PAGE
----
Rosenberg (2001) partly cleared up the confusion between the two systems. More recent work by Beinlich & von Hagen (2006), Shih et al. (2009), Spivak & Cuesta (2009), Naderloo et al. (2010), Landstorfer & Schubart (2010), and Shih (2015) have continued to refine the subgenera as detailed below.
This subgenus is equivalent to Crane's Uca. U. tangeri is sometimes placed in this subgenus and sometimes placed in its own monotypic subgenus (below).
This monotypic subgenus consists of the single species U. tangeri. It is sometimes combined into the subgenus Uca.
This subgenus is largely equivalent to a combination of Crane's Minuca and Boboruca. I have also included U. pugilator and U. panacea, which Crane placed with the Leptuca.
This subgenus is largely equivalent to Crane's Celuca, without any of the Indo-West Pacific species. This subgenus is certainly paraphyletic and quite possibly polyphyletic. It is essentially the catch-all group for any broad-fronted American species which is not part of the Minuca.
This subgenus is the U. lactea species complex (formerly part of Crane's Celuca), plus a few recently identified/resurrected species.
This subgenus is roughly equivalent to Crane's Amphiuca, minus U. inversa.
This monotypic subgenus consists of the single species U. inversa.
This subgenus is equivalent to Crane's Thalassuca. The exact status of U. formosensis is somewhat questionable. It may belong here, to the Tubuca, or be in a new subgenus entirely. See Shih et al. (1999) and Rosenberg (2001) for more information.
This subgenus is equivalent to Crane's Deltuca.
This subgenus is essentially unchanged from Crane's original description, except for the addition of a few species described after the original designation.
This monotypic subgenus consists of the single species U. formosensis.
This monotypic subgenus consists of the single species U. panamensis.
For an overview of all Uca species, the best reference is Crane (1975); any earlier major work would be overridden by Crane's descriptions. For the most part, the taxa recognized by Crane are still accepted today. A number of new species have been described since the publication of her monograph, a few species has been discovered to be invalid, and two of her new species were previously described by Bott (1973); as with the subgenera, his names have priority and take precedence. These changes are summarized below.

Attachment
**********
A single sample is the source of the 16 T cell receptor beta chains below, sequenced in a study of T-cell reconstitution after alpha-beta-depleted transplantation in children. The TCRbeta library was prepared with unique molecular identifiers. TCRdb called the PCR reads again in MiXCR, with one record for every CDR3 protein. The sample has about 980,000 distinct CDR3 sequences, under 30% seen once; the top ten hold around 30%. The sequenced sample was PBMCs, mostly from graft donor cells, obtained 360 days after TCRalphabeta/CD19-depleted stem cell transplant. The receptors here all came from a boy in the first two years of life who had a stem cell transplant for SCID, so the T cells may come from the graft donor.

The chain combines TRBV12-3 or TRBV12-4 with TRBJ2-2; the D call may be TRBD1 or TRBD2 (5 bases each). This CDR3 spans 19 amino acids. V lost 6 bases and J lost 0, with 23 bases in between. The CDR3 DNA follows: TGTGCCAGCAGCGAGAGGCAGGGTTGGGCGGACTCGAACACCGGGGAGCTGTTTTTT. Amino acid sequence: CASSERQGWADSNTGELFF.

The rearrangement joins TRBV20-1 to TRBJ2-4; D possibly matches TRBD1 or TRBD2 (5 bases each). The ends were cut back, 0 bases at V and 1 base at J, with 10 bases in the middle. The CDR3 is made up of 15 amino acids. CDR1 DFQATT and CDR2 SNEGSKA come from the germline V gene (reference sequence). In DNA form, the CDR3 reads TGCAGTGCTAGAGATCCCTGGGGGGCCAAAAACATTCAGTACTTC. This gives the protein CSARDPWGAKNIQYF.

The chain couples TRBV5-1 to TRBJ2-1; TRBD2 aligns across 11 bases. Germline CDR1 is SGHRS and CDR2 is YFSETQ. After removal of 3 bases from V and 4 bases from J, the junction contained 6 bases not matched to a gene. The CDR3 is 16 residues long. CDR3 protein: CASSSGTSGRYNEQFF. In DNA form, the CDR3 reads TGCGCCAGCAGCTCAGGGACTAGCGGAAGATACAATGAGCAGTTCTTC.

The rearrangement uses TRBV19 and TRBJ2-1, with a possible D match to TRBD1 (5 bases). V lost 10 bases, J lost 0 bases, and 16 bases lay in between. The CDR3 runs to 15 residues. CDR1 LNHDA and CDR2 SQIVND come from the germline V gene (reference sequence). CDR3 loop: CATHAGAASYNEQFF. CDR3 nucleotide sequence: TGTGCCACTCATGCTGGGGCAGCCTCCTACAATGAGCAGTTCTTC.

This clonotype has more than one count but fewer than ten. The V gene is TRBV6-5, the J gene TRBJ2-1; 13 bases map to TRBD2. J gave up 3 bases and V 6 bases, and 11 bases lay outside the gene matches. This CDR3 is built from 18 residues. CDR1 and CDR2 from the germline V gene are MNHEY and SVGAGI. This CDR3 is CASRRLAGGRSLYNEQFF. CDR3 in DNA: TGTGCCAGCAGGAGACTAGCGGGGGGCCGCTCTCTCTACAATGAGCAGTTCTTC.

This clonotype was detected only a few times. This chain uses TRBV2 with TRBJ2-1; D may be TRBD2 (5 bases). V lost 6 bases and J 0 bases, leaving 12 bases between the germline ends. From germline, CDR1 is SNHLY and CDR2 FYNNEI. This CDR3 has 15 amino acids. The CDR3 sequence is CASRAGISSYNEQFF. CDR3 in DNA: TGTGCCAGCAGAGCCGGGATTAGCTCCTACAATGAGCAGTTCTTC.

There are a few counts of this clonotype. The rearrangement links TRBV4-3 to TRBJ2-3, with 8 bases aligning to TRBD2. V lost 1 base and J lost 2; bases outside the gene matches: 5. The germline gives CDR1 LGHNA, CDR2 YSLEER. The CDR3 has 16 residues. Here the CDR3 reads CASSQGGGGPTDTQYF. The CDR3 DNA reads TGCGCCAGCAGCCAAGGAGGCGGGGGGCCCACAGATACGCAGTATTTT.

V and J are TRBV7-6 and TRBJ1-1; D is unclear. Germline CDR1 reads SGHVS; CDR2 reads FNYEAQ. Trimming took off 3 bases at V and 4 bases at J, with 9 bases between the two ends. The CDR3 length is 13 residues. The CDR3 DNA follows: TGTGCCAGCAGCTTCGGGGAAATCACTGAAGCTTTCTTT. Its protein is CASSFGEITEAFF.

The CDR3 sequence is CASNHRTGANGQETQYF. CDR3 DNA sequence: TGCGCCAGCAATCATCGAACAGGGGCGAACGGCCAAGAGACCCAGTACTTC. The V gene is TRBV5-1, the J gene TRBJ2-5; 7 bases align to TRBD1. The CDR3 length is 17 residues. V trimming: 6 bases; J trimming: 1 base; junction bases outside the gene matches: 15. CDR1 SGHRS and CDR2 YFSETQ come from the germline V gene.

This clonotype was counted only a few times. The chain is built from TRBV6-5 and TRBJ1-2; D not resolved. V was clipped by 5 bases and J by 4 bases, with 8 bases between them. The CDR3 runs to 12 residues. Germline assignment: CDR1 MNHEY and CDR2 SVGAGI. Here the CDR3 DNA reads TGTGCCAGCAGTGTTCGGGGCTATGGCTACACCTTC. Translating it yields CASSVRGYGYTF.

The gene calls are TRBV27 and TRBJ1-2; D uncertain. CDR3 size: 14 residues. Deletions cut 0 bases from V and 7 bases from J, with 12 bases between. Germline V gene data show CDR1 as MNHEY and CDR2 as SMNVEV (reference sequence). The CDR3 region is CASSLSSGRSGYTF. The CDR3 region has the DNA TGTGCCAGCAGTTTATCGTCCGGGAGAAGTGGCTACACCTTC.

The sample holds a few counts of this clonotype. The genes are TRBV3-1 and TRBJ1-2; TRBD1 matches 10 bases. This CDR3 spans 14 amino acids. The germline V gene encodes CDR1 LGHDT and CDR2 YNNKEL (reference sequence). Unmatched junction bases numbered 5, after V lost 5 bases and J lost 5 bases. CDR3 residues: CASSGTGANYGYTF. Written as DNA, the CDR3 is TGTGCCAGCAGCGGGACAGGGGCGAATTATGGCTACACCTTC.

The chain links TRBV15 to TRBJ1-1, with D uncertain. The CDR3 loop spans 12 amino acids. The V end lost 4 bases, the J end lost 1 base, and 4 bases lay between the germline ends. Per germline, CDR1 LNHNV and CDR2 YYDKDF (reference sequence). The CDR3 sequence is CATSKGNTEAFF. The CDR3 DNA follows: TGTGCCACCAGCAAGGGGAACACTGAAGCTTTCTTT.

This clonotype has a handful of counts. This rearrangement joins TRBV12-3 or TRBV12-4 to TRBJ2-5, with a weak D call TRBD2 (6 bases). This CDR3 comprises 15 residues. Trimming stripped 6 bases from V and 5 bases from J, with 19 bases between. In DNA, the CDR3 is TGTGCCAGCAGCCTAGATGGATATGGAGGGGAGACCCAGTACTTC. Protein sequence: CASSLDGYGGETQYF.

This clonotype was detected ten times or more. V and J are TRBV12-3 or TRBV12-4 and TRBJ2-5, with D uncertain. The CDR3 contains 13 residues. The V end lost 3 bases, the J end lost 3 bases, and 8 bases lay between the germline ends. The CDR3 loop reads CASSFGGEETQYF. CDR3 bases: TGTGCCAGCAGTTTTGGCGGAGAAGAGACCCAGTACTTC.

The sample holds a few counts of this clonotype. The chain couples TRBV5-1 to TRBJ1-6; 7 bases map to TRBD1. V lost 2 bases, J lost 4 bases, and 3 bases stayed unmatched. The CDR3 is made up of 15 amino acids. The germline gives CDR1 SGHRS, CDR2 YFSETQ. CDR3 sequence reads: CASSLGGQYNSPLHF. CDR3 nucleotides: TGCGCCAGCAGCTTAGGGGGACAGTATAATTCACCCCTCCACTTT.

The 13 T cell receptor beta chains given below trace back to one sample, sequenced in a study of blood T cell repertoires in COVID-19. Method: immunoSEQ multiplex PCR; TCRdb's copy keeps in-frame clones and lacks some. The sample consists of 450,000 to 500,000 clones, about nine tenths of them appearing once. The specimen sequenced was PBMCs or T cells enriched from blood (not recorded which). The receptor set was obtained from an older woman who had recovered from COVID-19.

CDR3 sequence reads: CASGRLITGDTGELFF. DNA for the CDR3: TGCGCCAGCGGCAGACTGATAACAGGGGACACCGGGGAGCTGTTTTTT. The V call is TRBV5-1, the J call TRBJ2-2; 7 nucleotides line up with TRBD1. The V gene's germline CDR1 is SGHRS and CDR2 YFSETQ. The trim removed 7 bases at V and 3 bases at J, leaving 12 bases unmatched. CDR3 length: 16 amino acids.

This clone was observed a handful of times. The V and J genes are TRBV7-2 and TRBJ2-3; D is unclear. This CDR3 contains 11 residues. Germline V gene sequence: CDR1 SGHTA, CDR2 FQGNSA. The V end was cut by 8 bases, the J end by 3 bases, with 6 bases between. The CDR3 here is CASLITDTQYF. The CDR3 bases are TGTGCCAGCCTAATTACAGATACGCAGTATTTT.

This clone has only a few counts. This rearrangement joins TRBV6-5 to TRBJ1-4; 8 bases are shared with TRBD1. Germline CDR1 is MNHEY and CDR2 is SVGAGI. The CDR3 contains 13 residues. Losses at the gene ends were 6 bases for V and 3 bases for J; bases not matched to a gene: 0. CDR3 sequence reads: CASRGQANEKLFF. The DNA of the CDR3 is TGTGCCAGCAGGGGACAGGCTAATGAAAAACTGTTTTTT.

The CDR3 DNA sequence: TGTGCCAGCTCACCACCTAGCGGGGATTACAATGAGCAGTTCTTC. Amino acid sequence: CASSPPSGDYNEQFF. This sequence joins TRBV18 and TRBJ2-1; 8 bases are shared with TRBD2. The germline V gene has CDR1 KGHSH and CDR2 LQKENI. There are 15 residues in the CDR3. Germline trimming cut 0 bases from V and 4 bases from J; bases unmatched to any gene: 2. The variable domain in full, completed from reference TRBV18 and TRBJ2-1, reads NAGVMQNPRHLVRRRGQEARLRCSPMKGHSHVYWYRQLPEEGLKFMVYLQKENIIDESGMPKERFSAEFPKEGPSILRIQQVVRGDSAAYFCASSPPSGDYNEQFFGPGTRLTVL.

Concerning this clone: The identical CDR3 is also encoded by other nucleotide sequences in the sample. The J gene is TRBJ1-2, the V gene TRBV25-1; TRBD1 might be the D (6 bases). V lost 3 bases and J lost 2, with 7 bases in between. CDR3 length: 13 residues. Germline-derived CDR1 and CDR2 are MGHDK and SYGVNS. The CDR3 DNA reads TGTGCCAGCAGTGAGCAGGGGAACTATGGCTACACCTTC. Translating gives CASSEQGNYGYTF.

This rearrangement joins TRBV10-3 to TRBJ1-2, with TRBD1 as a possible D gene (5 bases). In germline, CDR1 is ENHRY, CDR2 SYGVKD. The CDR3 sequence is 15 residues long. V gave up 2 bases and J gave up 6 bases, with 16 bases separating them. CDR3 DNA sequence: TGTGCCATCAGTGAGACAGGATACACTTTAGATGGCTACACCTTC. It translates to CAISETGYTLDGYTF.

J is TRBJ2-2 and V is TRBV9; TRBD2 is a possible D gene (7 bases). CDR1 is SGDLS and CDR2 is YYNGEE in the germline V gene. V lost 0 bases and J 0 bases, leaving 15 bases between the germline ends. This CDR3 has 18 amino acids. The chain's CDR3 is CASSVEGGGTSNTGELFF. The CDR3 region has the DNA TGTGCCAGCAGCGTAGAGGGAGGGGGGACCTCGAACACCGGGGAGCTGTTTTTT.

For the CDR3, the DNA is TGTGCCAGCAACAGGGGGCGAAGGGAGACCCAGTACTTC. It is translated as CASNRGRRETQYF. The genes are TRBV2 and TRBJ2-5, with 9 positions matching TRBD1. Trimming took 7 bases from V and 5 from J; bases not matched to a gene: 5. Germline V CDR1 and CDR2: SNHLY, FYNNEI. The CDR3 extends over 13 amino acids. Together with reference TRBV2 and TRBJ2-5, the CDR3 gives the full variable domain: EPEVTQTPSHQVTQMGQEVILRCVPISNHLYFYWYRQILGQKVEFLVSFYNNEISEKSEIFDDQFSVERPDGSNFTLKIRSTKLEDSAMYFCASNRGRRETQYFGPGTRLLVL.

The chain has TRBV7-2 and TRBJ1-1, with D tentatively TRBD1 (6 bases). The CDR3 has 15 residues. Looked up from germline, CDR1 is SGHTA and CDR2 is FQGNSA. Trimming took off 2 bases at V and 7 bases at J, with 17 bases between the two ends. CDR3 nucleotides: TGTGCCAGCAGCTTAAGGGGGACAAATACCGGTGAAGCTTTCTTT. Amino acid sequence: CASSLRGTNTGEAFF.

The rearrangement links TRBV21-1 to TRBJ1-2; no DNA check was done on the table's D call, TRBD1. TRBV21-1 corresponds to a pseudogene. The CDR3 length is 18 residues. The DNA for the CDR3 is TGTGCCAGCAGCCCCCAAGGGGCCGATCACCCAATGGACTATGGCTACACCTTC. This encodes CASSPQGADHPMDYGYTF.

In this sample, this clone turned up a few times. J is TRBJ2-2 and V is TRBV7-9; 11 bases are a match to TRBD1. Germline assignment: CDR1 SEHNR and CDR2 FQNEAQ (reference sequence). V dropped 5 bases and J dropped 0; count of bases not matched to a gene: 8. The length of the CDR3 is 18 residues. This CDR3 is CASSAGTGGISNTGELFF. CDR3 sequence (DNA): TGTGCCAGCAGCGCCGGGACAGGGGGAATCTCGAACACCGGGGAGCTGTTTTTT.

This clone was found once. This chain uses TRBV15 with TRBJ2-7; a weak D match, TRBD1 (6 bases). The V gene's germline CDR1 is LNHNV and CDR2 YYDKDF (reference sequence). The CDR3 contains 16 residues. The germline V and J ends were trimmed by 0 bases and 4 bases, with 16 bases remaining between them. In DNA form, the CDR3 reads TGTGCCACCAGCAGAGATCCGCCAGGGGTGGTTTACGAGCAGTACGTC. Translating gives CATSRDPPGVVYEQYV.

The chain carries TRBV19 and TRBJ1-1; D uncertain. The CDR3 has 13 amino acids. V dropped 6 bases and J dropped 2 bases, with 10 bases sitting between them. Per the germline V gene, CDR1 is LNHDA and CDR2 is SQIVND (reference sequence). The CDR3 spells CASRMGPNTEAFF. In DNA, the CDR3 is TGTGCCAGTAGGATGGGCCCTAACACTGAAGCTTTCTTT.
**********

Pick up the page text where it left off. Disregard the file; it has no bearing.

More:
|New/Validated Extant Species||Reference(s)|
|Uca panacea||Novak & Salmon (1974)|
|Uca marguerita||Thurman (1981)|
|Uca elegans||George & Jones (1982)|
|Uca hirsutimanus||George & Jones (1982)|
|Uca intermedia||von Prahl & Toro (1985)|
|Uca victoriana||von Hagen (1987)|
|Uca albimana||Kossmann (1877), Shih et al. (2009), Naderloo et al. (2010)|
|Uca iranica||Pretzmann (1971), Shih et al. (2009), Naderloo et al. (2010)|
|Uca cryptica||Naderloo et al. (2010)|
|Uca osa||Landstorfer & Schubart (2010)|
|Uca jocelynae||Shih et al. (2010)|
|Uca splendida||Stimpson (1858), Shih et al. (2012)|
|Uca boninensis||Shih et al. (2013)|
|Junior Subsynonym||Correct Name||Reference(s)|
|Uca australiae||Uca demani||George & Jones (1982)|
|Uca minima||Uca signata||George & Jones (1982)|
|Uca pavo||Uca capricornis||von Hagen & Jones (1989)|
|Uca spinata||Uca paradussmieri||Dai & Yang (1991), Jones & Morton (1994)|
|Uca pacificensis||Uca excisa||Unpublished|
|Uca leptochela||Uca festae||Beinlich & von Hagen (2006)|
|Incorrect Spelling||Correct Spelling||Reference(s)|
|Uca longidigita||Uca longidigitum||von Hagen & Jones (1989)|
|Uca mjobergi||Uca mjoebergi||von Hagen & Jones (1989)|
Crane (1975) tended to lump related taxa into subspecies rather than treat them as distinct species. A number of studies since that time have raised virtually all of her subspecies to specific status (e.g., Barnwell 1980; Barnwell & Thurman 1984; Collins et al. 1984; Green 1980; Salmon et al. 1979; Salmon & Kettler 1987; Thurman 1979; Thurman 1982; von Hagen & Jones 1989). It has become common practice with many authors to ignore all of the subspecific designations and treat each as a separate species (e.g., George & Jones 1982; Jones & Morton 1994; von Hagen & Jones 1989). I follow this practice throughout this website.